From Seldom Seen, the Run passes under the Rt 51/376/19 interchange and emerges into West End, another place where it has caused all kinds of trouble in the past.  Al and I spent a very nice day exploring the West End (formerly Temperanceville) earlier this summer (see this blog entry).  We walked the length of the Run in the West End, all the way to where it culverts under West Carson Street and the railroad tracks.  Where it spills into the Ohio River, near the West End Bridge, is where the saw mill that give it is name once stood.  That saw mill almost certainly supplied the lumber for Fort Pitt.  Later, in the early 19th century, a salt works stood there.     

I’ve spent my whole life living within a couple of miles of this humble little stream that has seen so much history and been so abused.  Now that I’ve seen every inch of its 9 miles that is viewable, I feel kind of protective!

This is the last view of the Run before it culverts under West Carson Street and the railroad tracks and empties into the Ohio.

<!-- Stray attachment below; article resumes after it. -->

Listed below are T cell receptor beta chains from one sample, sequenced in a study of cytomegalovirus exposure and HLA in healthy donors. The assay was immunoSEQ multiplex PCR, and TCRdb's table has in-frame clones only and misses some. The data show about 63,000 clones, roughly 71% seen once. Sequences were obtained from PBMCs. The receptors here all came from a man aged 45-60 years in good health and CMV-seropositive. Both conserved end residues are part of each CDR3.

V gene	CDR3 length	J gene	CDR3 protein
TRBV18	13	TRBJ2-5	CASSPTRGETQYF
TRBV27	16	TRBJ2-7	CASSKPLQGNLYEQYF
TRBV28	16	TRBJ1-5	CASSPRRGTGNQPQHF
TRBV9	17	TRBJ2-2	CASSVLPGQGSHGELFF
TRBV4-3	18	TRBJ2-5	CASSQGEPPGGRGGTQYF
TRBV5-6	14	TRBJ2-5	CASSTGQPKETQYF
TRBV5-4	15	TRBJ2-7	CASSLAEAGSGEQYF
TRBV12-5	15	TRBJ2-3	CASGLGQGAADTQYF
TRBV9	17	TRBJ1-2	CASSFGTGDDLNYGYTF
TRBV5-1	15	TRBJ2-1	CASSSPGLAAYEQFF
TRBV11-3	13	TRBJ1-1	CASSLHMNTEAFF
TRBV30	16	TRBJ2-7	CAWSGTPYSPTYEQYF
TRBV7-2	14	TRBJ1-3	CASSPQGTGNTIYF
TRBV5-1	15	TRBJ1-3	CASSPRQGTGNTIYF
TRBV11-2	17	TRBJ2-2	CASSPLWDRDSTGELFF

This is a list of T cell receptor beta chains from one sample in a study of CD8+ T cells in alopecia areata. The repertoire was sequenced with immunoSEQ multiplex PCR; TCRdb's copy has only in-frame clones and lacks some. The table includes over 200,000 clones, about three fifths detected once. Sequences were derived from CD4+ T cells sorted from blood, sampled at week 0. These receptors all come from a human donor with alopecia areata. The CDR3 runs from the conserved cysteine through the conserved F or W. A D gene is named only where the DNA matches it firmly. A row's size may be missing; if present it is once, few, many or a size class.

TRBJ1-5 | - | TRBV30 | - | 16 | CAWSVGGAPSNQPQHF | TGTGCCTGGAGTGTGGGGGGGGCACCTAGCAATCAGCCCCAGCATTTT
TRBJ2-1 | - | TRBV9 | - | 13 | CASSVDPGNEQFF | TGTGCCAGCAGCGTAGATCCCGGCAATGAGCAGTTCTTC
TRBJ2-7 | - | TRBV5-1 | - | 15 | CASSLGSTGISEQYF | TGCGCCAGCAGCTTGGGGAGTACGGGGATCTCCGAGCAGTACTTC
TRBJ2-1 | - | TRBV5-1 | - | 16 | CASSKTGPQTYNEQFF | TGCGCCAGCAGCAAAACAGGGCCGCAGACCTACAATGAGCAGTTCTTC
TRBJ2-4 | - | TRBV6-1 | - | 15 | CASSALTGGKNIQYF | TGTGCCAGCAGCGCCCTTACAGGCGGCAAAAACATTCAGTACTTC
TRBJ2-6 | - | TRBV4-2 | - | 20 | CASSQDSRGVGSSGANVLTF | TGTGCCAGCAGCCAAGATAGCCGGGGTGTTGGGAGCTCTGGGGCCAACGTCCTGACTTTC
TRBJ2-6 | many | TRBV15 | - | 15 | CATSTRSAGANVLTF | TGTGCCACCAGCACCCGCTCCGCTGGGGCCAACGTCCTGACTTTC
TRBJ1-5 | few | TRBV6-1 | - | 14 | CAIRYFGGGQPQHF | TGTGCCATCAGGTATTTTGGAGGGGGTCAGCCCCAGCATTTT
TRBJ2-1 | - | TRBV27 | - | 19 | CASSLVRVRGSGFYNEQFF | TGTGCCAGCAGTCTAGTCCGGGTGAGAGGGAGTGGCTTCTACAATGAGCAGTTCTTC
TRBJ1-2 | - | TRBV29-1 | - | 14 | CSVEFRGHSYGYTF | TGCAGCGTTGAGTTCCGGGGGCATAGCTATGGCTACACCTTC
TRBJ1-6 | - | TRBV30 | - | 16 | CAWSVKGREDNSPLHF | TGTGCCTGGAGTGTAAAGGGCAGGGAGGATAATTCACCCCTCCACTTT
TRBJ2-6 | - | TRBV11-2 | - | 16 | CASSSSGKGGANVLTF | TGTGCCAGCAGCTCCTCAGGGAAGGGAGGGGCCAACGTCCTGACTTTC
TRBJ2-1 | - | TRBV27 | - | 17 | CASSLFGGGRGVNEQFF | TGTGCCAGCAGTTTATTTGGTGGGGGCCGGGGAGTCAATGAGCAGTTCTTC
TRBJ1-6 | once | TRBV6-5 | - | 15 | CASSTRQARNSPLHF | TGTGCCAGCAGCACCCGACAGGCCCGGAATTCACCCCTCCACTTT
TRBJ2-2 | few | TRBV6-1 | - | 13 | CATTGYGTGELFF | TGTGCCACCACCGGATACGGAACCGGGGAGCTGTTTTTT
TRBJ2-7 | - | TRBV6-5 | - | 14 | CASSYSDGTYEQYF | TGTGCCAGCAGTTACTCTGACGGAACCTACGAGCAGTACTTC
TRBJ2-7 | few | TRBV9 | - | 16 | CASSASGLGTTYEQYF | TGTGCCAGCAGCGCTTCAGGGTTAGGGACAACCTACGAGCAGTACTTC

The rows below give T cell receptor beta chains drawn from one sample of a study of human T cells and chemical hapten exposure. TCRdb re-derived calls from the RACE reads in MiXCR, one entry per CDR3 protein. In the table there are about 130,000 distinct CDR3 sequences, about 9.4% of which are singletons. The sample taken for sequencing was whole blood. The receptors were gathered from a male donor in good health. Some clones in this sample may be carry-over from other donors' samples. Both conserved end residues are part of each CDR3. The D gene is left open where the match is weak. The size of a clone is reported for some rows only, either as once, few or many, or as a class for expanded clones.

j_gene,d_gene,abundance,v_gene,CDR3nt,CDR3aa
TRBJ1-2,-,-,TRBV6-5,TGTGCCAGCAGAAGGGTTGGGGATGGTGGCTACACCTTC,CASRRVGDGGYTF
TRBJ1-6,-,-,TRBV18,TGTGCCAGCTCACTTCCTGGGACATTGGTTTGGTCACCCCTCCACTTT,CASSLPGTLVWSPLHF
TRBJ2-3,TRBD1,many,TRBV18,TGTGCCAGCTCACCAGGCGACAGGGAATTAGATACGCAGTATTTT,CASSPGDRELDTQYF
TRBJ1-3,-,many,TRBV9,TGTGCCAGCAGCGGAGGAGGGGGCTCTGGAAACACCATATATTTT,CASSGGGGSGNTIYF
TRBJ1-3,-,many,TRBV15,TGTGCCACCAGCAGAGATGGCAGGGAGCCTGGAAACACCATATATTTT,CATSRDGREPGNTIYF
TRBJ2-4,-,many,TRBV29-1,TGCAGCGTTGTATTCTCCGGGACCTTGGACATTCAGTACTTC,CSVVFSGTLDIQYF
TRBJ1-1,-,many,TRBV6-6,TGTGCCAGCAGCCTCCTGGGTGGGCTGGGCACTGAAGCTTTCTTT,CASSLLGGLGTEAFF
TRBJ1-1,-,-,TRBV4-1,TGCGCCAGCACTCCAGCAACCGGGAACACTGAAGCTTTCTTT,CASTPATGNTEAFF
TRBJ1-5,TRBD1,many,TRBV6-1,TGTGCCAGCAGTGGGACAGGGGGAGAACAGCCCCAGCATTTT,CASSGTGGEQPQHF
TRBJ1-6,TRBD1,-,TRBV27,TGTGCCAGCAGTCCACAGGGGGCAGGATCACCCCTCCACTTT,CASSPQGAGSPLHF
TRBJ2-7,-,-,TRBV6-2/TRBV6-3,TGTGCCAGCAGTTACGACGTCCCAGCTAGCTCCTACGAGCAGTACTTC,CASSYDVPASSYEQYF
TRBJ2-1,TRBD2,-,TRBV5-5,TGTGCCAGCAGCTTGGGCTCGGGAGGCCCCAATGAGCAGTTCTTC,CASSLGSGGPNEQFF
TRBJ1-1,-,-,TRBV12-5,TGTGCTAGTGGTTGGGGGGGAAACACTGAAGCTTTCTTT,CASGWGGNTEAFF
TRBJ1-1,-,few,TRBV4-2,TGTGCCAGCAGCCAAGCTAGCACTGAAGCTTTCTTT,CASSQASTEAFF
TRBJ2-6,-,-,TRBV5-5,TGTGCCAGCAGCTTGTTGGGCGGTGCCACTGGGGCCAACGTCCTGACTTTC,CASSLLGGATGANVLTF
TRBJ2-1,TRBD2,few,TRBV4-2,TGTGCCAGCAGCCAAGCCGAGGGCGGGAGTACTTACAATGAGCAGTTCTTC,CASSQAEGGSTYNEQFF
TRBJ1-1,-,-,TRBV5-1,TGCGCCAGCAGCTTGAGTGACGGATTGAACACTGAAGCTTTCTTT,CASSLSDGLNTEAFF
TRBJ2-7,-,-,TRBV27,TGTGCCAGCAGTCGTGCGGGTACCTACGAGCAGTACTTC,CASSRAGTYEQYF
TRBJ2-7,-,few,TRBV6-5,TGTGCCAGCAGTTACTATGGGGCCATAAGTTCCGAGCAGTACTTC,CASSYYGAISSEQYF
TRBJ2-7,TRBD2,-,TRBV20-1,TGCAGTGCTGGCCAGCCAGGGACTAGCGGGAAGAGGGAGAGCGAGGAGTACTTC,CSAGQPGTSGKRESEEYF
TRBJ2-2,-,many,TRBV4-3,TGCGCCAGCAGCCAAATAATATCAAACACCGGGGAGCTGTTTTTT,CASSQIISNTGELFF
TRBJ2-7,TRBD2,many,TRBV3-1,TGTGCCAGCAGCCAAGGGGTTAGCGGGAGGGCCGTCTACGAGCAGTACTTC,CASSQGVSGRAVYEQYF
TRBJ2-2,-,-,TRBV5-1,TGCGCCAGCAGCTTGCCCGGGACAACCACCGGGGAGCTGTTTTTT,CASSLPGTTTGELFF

Right below this view is where Saw Mill Run spills into the Ohio
Salt works at the confluence with the Ohio, 1834.

SOURCES

https://www.wesa.fm/post/why-are-there-so-many-run-roads-pittsburgh-region#stream/0

http://www.brooklineconnection.com/history/Facts/SawMillRun.html

http://www.brooklineconnection.com/history/Facebook/SawMillRun.html

Here’s a Rick Sebak show about Route 88 that tells a little more about the history of part of the Saw Mill Run watershed.  We’ve seen the play about the armored car heist in Bethel Park in 1927; it was really good: https://www.youtube.com/watch?v=94jJNLXyNgg


Temperanceville

In my last post, I blogged about the Pittsburgh area’s oldest tavern building.  This week, I continue with the history of the neighborhood where the Old Stone Tavern stands.  The history of Old Temperanceville is both fascinating, and very, very typical of Pittsburgh communities.    

19th century map of Temperanceville

Early Temperanceville History